I. Read 28:10-15.
What do you notice that's unusual right from the start?
(He does leave for Haran. He has a dream. There's a stairway or ramp. And angels of God are going UP and DOWN on it.)
Why up and down? It would have been more natural to be down from heaven and up again. What might this signify?
(Maybe angels are with us all along. Maybe they are first carrying his messages to heaven, as in most endeavors, one step at a time, perhaps through prayer. Indeed is this intended to say that alone and in need, Jacob is reaching out to God in supplication? Some say this is like liturgy that involves ascent, standing in the presence, and descent. Other thoughts?)
II. Read 28:16-22
What's Jacob's reaction to God's presence
and reassuring re-statement of the covenant to him?
(relief, to be sure, and a good dose
of gratitude. Certainly, there's an acknowledgment that God is in the world in
ways he had not previously understood, that God can be present anywhere and at
any time, through, for example, the placement of such a ladder. Also, God
responds to our call. Further, Jacob can dream and have visions of God in the
world and a better life because of it. There is the capacity for the spiritual.
The Hebrew for "lighted upon a certain place" is vayifga bamakom. Indeed the word for place, hamakom, is later used as a name for God. And vayifga connotes encounter and is later used in the Bible as a word that means entreat, even pray to.
Thus, this is truly a place of God-encounter, and is highly noteworthy, as it was here for Jacob. And, oddly, it was a place where he had been thinking of other things as he happened upon the presence of God. Has this ever happened to you? We think we're alone, maybe with fear and concern, and we find that God was there all along!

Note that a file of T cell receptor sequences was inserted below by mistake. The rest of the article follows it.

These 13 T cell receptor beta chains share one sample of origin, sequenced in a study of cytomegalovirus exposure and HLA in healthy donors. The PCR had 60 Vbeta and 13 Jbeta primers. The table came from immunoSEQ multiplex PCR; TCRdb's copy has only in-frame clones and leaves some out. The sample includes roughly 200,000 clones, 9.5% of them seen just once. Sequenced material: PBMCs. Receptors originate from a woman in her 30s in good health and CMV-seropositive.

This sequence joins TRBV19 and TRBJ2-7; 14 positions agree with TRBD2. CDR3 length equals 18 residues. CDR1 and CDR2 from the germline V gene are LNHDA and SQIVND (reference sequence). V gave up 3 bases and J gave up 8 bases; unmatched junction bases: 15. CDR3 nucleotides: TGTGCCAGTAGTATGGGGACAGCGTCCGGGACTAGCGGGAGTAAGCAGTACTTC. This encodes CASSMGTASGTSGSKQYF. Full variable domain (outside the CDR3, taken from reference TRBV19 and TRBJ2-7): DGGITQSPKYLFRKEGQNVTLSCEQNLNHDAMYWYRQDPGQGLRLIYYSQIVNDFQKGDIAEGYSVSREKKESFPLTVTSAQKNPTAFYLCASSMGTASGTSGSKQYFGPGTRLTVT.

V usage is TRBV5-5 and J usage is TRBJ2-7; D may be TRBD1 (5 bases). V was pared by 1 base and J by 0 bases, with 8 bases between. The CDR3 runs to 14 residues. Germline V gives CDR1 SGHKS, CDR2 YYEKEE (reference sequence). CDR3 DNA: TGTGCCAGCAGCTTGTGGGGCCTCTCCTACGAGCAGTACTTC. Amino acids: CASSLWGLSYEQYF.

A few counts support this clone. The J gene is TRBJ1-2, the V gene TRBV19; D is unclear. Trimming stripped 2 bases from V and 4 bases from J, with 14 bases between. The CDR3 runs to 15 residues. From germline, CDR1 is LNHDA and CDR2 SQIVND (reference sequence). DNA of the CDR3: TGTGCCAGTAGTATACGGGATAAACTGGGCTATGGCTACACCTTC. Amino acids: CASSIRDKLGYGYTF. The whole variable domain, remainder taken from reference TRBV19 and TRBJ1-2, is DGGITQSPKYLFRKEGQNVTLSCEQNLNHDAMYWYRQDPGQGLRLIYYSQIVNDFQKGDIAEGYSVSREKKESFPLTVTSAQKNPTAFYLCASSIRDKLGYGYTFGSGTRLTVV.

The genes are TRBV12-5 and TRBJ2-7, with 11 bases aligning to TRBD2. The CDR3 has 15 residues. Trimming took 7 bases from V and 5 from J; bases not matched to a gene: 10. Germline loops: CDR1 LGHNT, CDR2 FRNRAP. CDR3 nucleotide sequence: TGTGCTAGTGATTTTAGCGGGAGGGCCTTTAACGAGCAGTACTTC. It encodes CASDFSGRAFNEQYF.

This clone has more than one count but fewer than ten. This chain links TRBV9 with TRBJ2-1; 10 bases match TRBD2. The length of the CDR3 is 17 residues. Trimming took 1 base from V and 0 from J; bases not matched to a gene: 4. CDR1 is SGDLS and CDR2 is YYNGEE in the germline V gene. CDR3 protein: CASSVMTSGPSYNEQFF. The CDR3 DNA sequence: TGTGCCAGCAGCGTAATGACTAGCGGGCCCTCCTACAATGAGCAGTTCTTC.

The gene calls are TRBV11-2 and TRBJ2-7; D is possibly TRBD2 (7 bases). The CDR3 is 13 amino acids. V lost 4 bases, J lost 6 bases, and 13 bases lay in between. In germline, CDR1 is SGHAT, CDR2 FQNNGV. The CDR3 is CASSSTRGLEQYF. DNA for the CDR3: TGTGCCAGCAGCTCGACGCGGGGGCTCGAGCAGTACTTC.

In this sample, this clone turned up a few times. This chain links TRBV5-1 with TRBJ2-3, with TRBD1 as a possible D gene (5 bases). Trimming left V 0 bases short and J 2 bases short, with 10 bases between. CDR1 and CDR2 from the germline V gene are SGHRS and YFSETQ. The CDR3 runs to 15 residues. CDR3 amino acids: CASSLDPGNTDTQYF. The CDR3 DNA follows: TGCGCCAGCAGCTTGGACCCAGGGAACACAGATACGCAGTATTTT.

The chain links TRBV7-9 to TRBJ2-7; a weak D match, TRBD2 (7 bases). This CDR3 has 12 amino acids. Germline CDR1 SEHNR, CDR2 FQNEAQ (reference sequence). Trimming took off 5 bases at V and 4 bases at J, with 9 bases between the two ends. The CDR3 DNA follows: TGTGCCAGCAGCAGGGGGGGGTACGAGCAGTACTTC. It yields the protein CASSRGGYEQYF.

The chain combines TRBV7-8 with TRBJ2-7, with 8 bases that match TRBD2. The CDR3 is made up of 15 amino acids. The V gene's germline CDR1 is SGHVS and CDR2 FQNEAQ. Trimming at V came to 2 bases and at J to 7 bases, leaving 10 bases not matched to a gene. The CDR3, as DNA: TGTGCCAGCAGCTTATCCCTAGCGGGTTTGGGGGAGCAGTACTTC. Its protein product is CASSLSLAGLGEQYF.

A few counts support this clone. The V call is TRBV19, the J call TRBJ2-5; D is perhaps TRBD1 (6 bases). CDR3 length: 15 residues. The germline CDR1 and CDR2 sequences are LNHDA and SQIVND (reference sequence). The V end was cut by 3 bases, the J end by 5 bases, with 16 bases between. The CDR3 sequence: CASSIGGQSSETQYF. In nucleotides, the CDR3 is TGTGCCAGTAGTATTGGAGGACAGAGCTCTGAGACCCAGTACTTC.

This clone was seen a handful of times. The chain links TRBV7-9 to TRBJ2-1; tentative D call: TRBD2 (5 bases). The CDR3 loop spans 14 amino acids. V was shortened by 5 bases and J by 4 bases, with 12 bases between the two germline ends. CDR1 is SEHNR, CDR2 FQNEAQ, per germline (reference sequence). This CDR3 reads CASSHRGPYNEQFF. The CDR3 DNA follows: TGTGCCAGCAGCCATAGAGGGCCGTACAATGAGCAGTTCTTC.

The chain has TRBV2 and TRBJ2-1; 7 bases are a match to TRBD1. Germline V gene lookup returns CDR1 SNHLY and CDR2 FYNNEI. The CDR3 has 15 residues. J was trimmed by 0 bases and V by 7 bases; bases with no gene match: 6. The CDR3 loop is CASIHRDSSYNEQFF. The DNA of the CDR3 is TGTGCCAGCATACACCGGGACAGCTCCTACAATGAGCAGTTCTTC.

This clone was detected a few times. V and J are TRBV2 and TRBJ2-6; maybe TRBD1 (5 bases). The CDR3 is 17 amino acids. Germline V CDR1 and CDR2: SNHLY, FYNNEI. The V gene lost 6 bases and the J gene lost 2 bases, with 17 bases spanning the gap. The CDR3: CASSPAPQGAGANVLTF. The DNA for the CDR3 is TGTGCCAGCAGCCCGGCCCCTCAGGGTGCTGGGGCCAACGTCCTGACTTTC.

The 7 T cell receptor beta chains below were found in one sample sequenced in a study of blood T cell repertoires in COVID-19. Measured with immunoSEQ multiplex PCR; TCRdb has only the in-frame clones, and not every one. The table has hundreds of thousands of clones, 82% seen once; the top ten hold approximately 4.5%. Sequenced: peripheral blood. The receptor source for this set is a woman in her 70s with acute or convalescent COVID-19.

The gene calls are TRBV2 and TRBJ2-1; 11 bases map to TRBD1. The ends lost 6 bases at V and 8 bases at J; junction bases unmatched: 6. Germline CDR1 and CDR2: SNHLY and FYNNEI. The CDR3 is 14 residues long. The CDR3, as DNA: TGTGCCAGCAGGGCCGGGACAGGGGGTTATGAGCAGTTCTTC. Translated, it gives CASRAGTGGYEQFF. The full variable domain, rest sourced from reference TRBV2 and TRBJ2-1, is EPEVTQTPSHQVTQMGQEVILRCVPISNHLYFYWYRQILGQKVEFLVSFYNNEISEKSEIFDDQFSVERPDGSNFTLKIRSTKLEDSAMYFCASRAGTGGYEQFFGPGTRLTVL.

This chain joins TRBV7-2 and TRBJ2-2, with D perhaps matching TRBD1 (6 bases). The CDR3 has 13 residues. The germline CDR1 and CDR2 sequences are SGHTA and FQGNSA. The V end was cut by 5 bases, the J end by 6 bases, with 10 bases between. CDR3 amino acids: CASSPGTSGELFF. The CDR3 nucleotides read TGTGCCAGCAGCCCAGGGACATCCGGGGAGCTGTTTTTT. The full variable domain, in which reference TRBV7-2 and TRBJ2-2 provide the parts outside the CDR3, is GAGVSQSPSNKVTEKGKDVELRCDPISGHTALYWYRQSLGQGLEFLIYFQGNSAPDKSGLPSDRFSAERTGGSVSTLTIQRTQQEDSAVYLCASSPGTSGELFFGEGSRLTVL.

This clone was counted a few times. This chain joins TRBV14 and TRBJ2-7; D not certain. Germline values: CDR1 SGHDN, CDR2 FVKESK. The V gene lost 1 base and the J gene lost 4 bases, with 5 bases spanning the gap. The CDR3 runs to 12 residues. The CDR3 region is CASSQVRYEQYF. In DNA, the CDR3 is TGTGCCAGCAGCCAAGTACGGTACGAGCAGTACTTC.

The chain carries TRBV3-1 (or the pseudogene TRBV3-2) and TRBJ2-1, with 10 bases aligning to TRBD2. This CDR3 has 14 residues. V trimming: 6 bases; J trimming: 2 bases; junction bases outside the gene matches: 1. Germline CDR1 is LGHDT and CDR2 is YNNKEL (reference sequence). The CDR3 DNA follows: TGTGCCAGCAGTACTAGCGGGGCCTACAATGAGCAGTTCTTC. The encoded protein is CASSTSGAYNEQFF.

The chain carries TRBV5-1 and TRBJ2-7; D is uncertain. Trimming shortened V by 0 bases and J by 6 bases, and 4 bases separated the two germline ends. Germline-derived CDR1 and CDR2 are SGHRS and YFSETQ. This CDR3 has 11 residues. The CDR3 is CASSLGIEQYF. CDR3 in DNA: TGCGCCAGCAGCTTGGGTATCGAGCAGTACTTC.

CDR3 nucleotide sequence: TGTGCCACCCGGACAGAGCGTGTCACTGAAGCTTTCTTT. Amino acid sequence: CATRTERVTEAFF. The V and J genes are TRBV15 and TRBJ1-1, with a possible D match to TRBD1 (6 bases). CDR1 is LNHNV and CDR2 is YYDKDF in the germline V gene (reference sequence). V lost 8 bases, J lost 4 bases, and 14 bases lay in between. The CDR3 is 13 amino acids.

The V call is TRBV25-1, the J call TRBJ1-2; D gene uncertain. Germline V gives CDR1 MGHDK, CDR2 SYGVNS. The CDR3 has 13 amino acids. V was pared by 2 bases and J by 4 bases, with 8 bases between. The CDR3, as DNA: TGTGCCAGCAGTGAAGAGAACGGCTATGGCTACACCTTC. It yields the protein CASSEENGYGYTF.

But what about all the conditional, "if this, then that?”)
Is this natural and/or expected from a young man in his fear and actually tantamount to a certain sort of expression of a budding faith or a sense of mutuality in the covenant? Is it intended to mean IF this dream proves to be real, I will... Or when I get back to the land, I will...?
Or is it a sign of an immature faith? Is this the language Abraham used when he got his call? There certainly seems to be a struggle going on within Jacob. Perhaps he's known God through his parents, and now he's finally emerging in his own life and must learn for himself. Thoughts?
III. Read 29:1-14. What do we have here?
Distill the story to its core elements.
(From God to walking to looking to water to
a stone to arrival at physical destination to Rachel (love and the future) to
manifestation of his strength (action and vitality perhaps vs., say, his
mother's kindness) to family complexity that will need to be worked out.
Jacob is a different fellow than his father or grandfather. Emotional. Physically strong. Complex. More to find.
Tell the story about how Camille never gives more than A minus, if there are no literary (especially Hebrew gems. Well - here's a kiss for my bride! In 10 and 11, Jacob rolls the stone off the well and waters (vayashq) the flock. In 11, he kisses (vayishaq) Rachel. Pretty cool pun, no? Show the two words; they have the exact same consonants but with different vowels. Why would the Author enjoy punning these acts with similar words?